What Is A Staph Infection?
A Staph infection is an infection with a bacterium called Staphylococcus aureus, or Staph for short. Staph is a bacterium that is very abundant on surfaces everywhere. It also commonly lives on the skin, and in the nasal passages and ears of many healthy people. 
When skin is broken due to a wound of any kind, the wound can become contaminated with the bacterium. The bacterium will rapidly multiply in the favorable environment of the wound, and will cause an infection — the body will react with an inflammation of the wound. The signs of inflammation are :
- Increased temperature of the area
- Puss or other liquids draining from your wound
The bacteria can also enter the bloodstream through the wound. This condition is called sepsis, and fever is its first sign. Sepsis has a high mortality and should be treated by a specialist without delay. 
Staphylococcus aureus can also cause infections of surgical wounds and pneumonia. Food that has been contaminated with Staphylococcus aureus can cause food poisoning.
How Is A Staph Infection Treated?
Staph infection is treated with antibiotics. An infection that is limited to the skin can be treated with topical antibiotics, i.e. antibiotics that are applied directly to the affected area in the form of ointments or creams. The most commonly used antibiotics to treat Staphylococcus aureus infections are Methicillin, Penicillin, Oxacillin, and Amoxicillin. Systemic infections like sepsis are treated with intravenous antibiotics.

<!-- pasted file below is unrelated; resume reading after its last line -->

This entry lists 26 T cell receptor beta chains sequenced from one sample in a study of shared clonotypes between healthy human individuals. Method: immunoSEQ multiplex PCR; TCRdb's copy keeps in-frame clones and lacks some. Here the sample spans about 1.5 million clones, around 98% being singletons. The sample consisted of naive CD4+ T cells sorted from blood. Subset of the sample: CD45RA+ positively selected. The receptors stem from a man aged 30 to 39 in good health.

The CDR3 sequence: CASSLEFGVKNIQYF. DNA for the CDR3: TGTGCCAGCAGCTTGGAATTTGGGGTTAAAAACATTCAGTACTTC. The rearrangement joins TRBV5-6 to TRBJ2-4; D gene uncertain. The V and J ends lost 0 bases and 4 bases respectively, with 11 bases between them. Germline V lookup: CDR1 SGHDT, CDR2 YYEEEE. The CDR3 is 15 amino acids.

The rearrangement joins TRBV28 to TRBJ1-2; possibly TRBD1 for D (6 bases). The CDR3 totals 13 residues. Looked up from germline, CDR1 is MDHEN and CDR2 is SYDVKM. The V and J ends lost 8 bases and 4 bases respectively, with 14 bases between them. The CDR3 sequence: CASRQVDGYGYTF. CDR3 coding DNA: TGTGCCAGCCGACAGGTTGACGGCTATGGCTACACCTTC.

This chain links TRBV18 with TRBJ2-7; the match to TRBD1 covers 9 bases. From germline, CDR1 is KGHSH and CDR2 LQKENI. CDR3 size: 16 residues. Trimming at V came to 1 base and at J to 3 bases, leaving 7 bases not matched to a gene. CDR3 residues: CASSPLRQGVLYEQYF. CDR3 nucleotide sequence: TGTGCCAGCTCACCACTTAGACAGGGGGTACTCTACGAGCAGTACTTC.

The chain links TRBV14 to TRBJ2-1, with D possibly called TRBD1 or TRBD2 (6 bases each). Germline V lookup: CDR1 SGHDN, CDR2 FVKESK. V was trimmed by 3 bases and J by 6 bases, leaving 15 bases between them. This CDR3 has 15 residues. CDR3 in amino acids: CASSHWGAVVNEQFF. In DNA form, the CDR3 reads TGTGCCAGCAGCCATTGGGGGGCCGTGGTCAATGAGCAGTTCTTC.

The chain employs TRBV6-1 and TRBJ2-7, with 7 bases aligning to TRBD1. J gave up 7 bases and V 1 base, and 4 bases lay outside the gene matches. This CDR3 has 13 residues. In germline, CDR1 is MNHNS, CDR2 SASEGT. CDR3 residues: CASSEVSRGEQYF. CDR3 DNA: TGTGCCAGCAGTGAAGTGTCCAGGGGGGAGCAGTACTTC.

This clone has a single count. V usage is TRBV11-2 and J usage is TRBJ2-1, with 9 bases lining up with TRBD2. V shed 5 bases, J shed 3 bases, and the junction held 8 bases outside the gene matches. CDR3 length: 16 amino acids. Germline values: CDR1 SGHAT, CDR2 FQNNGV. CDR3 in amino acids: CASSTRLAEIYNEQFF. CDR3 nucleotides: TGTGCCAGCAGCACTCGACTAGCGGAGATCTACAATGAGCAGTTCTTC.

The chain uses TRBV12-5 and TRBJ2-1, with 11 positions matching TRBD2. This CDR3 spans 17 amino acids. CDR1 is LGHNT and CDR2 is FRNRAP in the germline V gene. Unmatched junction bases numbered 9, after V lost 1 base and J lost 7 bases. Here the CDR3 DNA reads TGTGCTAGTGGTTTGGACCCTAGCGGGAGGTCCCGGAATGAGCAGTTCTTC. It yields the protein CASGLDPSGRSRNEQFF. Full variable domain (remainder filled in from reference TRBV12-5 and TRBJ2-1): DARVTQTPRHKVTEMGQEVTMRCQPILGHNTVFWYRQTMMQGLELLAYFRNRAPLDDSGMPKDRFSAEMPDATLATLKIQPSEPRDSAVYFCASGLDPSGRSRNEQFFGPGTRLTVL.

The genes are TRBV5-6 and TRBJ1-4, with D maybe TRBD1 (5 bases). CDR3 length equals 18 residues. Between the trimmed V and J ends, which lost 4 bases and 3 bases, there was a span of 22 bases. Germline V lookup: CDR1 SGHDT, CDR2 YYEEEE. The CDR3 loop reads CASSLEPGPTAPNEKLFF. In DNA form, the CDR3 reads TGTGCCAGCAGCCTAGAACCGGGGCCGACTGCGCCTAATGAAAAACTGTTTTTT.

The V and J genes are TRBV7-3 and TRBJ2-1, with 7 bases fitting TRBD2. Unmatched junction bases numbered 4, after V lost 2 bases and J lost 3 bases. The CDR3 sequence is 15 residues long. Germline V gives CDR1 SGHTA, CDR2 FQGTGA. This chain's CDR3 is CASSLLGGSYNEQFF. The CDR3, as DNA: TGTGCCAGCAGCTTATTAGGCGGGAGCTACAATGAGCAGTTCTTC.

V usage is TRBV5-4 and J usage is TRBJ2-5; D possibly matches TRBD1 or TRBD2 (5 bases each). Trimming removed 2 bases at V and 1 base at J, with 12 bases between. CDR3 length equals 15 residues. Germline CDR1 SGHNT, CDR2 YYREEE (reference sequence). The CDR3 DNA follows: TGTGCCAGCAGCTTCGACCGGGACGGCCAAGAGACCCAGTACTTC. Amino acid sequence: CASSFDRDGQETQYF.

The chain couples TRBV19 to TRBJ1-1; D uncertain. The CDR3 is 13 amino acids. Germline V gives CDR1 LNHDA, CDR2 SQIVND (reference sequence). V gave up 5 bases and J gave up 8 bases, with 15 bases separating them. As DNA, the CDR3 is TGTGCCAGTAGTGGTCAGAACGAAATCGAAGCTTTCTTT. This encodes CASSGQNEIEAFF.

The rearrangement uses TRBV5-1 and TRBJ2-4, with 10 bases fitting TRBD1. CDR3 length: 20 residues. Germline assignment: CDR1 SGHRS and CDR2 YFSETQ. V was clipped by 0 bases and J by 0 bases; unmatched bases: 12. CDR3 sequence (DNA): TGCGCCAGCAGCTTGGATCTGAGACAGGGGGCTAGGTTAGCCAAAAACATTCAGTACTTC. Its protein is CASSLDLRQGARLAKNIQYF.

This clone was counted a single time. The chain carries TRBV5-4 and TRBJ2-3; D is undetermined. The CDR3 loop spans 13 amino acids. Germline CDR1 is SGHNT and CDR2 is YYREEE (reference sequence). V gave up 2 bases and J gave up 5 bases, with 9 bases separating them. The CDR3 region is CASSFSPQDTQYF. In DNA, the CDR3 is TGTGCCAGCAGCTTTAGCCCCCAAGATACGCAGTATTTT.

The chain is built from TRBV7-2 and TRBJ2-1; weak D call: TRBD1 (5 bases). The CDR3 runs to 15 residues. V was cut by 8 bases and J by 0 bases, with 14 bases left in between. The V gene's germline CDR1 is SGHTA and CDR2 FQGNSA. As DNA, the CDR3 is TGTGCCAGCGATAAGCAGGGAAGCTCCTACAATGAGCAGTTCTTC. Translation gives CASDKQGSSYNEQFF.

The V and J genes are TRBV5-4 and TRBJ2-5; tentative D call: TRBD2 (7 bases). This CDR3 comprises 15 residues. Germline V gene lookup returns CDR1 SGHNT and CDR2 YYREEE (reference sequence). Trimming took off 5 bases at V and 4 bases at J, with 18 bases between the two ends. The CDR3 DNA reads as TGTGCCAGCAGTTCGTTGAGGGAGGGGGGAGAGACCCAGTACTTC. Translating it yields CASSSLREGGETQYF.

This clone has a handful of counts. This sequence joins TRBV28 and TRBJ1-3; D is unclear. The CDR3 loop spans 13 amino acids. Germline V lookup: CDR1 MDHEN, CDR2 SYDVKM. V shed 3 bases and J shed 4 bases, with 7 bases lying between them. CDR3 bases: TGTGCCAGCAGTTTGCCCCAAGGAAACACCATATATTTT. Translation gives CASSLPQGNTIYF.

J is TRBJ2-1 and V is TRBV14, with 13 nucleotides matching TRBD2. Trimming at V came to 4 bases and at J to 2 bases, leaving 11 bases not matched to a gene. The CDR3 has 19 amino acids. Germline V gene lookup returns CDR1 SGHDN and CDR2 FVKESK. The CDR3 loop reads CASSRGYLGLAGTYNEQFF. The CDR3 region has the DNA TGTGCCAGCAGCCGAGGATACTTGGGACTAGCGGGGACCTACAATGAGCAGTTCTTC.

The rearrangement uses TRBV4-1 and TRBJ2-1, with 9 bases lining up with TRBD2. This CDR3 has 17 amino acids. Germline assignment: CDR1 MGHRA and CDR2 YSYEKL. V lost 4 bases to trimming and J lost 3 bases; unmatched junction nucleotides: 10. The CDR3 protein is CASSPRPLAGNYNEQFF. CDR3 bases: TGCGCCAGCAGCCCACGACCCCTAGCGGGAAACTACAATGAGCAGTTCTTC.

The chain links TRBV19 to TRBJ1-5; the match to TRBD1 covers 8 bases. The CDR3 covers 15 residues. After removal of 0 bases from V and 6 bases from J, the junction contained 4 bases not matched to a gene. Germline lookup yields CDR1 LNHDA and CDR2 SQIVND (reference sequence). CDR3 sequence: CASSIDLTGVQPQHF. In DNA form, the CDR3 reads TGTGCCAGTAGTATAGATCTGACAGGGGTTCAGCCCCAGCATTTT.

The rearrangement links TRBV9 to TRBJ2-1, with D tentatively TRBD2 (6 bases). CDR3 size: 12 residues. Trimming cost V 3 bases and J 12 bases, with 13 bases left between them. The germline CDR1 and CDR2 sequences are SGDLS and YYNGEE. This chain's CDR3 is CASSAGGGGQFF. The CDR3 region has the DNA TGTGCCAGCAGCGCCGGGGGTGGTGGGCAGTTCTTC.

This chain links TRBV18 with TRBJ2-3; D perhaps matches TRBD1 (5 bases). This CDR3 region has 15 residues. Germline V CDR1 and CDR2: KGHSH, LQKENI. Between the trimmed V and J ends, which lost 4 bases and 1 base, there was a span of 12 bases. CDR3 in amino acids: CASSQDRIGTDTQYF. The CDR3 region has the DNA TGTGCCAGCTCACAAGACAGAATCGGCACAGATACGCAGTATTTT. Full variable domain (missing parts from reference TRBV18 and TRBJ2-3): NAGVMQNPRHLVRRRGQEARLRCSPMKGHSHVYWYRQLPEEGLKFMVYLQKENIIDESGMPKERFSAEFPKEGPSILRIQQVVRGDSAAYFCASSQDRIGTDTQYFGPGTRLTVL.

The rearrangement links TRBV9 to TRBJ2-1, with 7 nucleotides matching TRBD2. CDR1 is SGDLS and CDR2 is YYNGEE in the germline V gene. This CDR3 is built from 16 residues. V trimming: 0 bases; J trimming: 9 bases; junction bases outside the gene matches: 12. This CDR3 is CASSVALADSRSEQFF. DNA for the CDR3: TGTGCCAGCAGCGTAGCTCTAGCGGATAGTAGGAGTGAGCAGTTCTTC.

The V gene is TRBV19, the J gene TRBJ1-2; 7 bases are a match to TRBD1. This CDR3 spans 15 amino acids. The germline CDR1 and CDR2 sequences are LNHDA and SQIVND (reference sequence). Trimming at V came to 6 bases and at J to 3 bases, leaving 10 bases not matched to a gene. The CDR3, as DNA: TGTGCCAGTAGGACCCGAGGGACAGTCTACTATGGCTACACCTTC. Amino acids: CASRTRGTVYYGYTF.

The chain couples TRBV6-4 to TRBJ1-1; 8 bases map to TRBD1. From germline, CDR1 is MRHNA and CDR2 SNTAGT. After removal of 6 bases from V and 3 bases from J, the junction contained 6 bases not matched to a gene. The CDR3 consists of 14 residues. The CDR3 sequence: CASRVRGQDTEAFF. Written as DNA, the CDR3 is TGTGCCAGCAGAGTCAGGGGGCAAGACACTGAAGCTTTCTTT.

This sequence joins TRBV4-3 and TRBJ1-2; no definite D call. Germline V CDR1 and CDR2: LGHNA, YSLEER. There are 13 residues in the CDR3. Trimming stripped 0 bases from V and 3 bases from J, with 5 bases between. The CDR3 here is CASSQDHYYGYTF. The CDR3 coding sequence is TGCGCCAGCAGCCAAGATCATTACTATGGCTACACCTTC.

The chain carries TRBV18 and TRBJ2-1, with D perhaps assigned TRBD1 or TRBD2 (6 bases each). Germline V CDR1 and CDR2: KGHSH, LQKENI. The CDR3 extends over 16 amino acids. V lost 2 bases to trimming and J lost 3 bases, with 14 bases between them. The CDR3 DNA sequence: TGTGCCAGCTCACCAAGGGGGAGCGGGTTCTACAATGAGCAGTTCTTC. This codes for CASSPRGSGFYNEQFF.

What Is MRSA?
MRSA stands for Methicillin-resistant Staphylococcus aureus and it is a variant of Staphylococcus aureus that is resistant to the antibiotic Methicillin. It is usually also resistant to the other first-line antibiotics. In the past, MRSA has been a concern in hospitals, as bacteria living in hospitals come into contact with antibiotics more frequently, and therefore commonly develop resistances. However, recently, MRSA has become more and more common outside the hospital. Due to the problems faced when trying to treat MRSA with antibiotics, it is increasingly becoming a public health concern. 
How Is MRSA Treated?
Different strains of MRSA might be resistant to various kinds of antibiotics. For that reason, treatment might be especially difficult. Antibiotics that might work for MRSA are Clindamycin, Linezolid, Tetracycline, Doxycycline, Trimethoprim-sulfamethoxazole, Vancomycin, and Ciprofloxacin. However, not all of these antibiotics will work for all MRSA strains. 
What Are The Specific Risks Of Staph Infections During Pregnancy?
Studies have shown that a Staphylococcus aureus infection does not increase the baby’s risk of birth defects. However, certain drugs that treat the infection can harm an unborn child. For this reason, it is essential that a pregnant woman notifies her doctor that she is pregnant since this influences a course of treatment.
However, having an open infected wound makes it easier to catch other infections that might not be harmless to the baby, so it is essential to have the Staphylococcus aureus infection treated immediately.
Additionally, if an expecting mother has a Staphylococcus aureus, there is small chance that the infection can spread through the body and also infect the unborn child. It is also possible that the baby becomes infected during childbirth. However, chances of infection are relatively low.
How Are Staph Infections Treated During Pregnancy?